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Comment: Parallel argument ... (Score 1) 150

by CaptainDork (#47514931) Attached to: Privacy Lawsuit Against Google Rests On Battery Drain Claims

Defendants are griping about the battery in hopes of addressing privacy issues.

Google will focus on the battery. Google has lots of opportunities to improve battery life ranging from educating the customer on how to do that for themselves, to providing a beefier battery that offsets the increase abuse by ad data.

Or, Google may offer one free app (with attendant tattle tale stream) as compensation.

In any case, Google will focus on the battery and will avoid proprietary business practices as irrelevant.

Comment: I was British once ... (Score 0) 110

by CaptainDork (#47512437) Attached to: UK Users Overwhelmingly Spurn Broadband Filters

... before my ancestors decided to revolt, but I think there could be some wiggle room for litigation here. (Appreciate that I don't know British law, so I'm applying some American stuff here).

It's sorta like the signs in the parking lot. "Surveillance Cameras In Use," and then a lawyer files a request for footage in a case, and danged if the cameras don't work.

In the matter we have here, what if a kid navigates to a porn site and momma finds out?

Will the ISP be held accountable?

Comment: Re:No Decent Solution (Score 1) 82

Let's do a thought experiment, OK?

Let's look at the criteria that qualifies a person for welfare.

Are you imagining the list with me?

Further, let's imagine an individual who has met that criteria and is on welfare.

Continuing, let's mentally disqualify that person for some reason or other.

So now, the individual is in worse shape than before.

They were on welfare because they qualified, right?

Don't they qualify MORE now?

The only sensible reason to deny welfare or to reduce benefits is if the individual no longer meets some or all the criteria for being on welfare.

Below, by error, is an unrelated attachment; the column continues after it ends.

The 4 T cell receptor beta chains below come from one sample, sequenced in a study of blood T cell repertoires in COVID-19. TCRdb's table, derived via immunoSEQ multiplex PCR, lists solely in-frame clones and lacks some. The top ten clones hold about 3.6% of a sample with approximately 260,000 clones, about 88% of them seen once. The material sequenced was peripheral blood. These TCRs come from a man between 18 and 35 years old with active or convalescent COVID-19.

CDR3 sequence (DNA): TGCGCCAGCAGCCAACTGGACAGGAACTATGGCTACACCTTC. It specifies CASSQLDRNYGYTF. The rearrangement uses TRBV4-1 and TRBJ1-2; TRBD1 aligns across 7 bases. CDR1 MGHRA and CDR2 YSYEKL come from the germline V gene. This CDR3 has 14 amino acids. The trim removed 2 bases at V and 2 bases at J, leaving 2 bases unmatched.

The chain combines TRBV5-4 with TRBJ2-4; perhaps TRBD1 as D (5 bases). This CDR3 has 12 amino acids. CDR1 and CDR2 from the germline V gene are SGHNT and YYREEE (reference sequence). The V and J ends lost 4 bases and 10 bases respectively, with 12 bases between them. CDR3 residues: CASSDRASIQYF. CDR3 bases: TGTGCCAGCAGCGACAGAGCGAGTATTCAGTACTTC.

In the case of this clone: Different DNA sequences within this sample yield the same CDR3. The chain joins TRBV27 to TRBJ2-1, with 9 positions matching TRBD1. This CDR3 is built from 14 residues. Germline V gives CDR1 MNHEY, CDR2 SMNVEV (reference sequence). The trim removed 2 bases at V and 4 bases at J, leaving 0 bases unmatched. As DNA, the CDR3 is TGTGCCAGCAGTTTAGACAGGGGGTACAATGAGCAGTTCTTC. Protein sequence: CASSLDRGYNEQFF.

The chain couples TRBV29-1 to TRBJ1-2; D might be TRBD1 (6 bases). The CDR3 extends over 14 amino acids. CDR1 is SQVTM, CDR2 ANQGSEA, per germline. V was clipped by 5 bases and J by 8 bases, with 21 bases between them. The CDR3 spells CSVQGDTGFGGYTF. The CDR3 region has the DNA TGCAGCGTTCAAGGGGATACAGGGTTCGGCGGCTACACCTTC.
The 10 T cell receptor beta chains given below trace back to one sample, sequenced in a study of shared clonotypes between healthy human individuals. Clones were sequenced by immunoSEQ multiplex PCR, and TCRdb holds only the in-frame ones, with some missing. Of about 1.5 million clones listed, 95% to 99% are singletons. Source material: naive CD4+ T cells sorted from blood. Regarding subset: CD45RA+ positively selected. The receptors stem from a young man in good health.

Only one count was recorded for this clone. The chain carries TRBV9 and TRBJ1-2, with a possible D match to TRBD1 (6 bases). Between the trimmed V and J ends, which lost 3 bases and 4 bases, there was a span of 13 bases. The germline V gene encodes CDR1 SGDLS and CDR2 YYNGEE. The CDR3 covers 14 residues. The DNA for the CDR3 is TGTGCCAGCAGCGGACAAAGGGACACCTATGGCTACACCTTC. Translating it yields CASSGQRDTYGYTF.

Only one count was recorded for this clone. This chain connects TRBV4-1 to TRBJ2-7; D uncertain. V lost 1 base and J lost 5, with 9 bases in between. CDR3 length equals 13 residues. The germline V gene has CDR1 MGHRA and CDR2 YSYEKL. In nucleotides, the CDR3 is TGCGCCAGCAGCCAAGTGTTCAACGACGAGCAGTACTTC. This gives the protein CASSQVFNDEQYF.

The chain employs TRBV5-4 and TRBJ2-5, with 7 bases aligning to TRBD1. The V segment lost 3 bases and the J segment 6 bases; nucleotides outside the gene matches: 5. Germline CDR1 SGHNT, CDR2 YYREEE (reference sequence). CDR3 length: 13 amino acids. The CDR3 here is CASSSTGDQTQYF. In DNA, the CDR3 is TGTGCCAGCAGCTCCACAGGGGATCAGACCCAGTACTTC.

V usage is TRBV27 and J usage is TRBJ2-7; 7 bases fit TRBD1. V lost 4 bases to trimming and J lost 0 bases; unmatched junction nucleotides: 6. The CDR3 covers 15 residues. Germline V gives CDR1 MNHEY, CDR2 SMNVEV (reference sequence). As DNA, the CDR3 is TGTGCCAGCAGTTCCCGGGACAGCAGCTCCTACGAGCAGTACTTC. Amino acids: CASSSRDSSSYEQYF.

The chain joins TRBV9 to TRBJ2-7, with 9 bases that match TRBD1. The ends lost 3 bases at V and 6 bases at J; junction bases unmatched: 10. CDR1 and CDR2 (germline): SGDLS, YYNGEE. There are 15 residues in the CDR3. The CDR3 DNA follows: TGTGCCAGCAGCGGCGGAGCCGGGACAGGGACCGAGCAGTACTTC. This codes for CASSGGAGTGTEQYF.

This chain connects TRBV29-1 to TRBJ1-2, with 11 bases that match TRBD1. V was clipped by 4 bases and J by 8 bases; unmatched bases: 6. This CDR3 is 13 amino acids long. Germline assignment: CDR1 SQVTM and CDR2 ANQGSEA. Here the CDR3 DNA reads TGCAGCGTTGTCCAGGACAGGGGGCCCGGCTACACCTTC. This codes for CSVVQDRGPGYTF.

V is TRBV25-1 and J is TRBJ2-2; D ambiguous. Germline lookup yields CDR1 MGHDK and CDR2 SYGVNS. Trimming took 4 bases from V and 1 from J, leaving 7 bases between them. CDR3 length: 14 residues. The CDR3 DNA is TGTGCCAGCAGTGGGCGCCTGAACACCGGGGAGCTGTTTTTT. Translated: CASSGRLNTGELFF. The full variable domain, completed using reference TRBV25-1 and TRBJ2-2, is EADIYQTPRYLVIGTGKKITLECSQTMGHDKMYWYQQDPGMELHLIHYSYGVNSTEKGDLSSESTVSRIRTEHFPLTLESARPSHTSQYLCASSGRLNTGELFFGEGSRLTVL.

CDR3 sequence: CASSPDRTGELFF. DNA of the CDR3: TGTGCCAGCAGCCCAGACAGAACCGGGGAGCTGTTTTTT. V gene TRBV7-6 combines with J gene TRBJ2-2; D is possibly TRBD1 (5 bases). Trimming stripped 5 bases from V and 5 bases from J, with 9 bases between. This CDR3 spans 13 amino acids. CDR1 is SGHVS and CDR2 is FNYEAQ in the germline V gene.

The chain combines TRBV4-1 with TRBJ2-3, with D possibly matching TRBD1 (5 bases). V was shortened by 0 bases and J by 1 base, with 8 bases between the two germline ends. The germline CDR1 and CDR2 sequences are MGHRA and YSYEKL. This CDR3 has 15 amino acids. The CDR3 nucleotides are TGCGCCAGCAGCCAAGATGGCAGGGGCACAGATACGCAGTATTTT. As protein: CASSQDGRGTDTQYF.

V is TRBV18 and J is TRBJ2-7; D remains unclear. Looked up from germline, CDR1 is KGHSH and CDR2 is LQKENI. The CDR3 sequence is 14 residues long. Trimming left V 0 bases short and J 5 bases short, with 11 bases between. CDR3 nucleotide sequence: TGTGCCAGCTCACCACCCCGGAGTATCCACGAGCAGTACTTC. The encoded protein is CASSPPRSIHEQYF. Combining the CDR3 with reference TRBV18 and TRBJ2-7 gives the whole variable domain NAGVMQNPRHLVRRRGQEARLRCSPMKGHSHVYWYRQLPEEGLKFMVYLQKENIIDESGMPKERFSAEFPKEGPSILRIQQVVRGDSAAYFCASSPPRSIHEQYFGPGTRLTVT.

Comment: Re:Privacy while crossing the boarder? (Score 1) 82

Did you know that undocumented people who come to America are not "illegals?"

At least for the first crossing.

A clue is to look at the punishment: A free ride back to point of origin.

A person who crosses the border again AFTER deportation is:

1.) Doing so illegally
2.) Documented (else how do we know?)

Comment: Re:How narrow is the search? (Score 1) 150

by CaptainDork (#47499947) Attached to: New York Judge OKs Warrant To Search Entire Gmail Account

Good point, because this is a slippery slope.

The scary thought is that the government could get a warrant to confiscate ALL of a suspect's stuff on the grounds that evidence may exist in the defendant's truck, house, place of business, in the form of data that exists anywhere ...

To me, the government is saying, "We don't have enough on this guy, so give us everything he's got and maybe we can make a case."

And maybe not.

You are correct that it's a fishing expedition.

Comment: Stop Snowden first ... (Score 1) 129

by CaptainDork (#47499843) Attached to: Snowden Seeks To Develop Anti-Surveillance Technologies

Hell, he walked in and got the stash and fled the country. Manning had already done a similar heist before this.

So, we've got minions with access to sensitive data and can't stop them. The government needs to audit itself ... again.

It does no good to wrap this stuff up in a cloaking device if space cadets can glomp and run.

Nothing succeeds like success. -- Alexandre Dumas

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